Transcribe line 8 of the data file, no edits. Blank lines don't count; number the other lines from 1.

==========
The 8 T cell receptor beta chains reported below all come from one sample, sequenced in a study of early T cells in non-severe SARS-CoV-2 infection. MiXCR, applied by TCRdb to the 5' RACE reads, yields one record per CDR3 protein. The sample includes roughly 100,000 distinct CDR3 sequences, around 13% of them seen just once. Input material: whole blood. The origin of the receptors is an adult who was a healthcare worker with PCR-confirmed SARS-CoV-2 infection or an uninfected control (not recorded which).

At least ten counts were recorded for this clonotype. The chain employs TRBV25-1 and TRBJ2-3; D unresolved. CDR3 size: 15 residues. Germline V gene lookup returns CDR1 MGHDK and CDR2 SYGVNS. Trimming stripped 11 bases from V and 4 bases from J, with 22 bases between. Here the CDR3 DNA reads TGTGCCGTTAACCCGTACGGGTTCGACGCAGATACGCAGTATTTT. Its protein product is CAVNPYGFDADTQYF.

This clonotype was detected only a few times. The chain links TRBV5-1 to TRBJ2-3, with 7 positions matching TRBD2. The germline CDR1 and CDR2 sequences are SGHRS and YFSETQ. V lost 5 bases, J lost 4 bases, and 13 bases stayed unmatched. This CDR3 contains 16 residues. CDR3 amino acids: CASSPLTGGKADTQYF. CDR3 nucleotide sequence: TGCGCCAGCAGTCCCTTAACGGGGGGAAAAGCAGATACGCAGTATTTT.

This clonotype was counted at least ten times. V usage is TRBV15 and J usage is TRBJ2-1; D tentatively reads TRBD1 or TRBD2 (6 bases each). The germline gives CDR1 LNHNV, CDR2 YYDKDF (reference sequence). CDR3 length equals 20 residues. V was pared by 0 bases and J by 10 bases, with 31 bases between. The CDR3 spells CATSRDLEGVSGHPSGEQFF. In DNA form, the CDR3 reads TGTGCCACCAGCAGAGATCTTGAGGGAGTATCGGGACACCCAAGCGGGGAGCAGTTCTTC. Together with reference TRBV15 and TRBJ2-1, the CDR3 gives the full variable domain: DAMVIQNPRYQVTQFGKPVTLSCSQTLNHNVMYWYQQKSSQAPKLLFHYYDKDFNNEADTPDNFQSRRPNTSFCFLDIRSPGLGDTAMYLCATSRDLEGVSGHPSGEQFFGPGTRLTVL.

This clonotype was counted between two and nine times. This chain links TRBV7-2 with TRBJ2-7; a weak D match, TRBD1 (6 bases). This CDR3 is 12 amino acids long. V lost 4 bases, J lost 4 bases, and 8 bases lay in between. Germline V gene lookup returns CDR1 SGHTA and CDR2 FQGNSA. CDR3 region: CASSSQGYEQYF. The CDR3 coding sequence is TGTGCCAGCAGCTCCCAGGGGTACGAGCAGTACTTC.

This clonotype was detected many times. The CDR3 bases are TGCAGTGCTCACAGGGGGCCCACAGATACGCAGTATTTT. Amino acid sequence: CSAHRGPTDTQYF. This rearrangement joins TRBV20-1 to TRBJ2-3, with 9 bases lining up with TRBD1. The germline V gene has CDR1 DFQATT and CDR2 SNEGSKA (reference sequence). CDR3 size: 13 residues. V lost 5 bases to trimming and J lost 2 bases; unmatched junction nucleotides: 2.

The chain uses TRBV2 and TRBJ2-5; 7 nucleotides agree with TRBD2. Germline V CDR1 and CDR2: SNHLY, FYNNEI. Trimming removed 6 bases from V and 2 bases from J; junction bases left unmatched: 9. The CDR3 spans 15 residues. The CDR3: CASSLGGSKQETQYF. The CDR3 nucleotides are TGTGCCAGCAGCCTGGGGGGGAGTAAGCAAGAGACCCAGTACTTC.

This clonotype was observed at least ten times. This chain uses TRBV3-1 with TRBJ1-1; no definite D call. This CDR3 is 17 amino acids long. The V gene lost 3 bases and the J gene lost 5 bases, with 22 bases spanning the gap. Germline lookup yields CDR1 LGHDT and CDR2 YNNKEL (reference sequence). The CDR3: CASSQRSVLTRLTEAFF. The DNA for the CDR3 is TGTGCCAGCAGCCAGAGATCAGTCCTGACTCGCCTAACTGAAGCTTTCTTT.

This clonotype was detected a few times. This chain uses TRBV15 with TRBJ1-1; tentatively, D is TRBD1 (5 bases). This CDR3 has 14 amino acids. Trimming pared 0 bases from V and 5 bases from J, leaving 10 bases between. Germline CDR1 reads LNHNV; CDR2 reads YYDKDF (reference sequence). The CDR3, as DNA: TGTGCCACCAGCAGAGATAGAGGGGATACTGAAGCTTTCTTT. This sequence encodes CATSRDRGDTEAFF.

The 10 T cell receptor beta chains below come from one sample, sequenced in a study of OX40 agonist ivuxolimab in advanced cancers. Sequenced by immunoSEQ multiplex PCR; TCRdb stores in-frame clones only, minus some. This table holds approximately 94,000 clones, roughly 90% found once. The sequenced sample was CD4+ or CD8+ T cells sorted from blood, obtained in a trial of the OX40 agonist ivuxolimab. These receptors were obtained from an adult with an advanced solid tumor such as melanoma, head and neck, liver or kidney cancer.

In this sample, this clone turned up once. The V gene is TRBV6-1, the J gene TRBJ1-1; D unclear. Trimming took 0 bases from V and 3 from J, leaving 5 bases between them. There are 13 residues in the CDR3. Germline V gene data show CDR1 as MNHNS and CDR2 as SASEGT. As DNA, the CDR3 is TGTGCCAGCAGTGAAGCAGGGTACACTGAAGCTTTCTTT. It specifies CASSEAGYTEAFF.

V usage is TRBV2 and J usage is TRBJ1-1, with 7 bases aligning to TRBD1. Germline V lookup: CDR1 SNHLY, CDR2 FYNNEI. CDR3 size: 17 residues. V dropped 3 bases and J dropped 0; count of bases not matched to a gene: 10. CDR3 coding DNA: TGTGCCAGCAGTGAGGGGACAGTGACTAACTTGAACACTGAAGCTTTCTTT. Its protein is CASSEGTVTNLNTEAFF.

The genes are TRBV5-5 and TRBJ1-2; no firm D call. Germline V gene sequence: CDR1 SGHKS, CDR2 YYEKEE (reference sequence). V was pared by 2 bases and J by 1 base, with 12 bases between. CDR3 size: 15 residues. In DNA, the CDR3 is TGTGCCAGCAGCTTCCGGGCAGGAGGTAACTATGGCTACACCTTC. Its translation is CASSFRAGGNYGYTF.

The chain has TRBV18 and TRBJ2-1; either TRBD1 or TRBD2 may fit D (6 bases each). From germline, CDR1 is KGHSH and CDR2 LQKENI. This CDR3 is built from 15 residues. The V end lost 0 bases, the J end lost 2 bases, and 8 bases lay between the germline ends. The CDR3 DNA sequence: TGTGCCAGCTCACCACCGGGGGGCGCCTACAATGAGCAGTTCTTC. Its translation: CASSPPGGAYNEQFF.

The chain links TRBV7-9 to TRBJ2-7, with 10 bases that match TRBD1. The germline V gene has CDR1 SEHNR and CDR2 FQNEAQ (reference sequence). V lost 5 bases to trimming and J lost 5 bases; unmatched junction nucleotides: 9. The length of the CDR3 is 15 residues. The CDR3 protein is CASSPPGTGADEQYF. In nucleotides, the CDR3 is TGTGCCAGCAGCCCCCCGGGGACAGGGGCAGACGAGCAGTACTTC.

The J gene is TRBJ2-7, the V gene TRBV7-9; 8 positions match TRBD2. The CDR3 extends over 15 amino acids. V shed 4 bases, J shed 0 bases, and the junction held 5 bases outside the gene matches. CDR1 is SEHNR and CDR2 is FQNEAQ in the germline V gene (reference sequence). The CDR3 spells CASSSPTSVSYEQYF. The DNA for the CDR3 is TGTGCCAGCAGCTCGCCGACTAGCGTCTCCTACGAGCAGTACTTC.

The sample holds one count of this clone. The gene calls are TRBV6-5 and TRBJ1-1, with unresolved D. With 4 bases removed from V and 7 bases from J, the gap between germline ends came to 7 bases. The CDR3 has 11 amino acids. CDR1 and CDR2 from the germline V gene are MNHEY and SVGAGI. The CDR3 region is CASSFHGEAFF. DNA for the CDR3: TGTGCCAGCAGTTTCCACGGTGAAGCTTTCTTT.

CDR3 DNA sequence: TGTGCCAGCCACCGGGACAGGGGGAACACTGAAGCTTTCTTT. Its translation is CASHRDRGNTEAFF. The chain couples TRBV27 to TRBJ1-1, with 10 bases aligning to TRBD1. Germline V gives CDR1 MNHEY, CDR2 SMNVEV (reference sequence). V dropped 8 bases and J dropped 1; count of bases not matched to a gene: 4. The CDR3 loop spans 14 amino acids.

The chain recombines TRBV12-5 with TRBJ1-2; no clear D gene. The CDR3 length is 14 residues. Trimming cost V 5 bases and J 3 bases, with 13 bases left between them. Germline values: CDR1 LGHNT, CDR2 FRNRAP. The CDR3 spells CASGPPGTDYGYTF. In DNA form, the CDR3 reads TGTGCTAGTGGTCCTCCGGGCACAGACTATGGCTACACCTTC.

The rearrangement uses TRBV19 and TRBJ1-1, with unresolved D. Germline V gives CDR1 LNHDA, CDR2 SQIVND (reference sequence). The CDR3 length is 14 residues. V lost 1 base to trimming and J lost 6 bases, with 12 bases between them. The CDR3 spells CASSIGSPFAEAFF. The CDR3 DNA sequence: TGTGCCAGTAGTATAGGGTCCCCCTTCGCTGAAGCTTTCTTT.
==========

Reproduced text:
This clonotype was observed at least ten times. This chain uses TRBV3-1 with TRBJ1-1; no definite D call. This CDR3 is 17 amino acids long. The V gene lost 3 bases and the J gene lost 5 bases, with 22 bases spanning the gap. Germline lookup yields CDR1 LGHDT and CDR2 YNNKEL (reference sequence). The CDR3: CASSQRSVLTRLTEAFF. The DNA for the CDR3 is TGTGCCAGCAGCCAGAGATCAGTCCTGACTCGCCTAACTGAAGCTTTCTTT.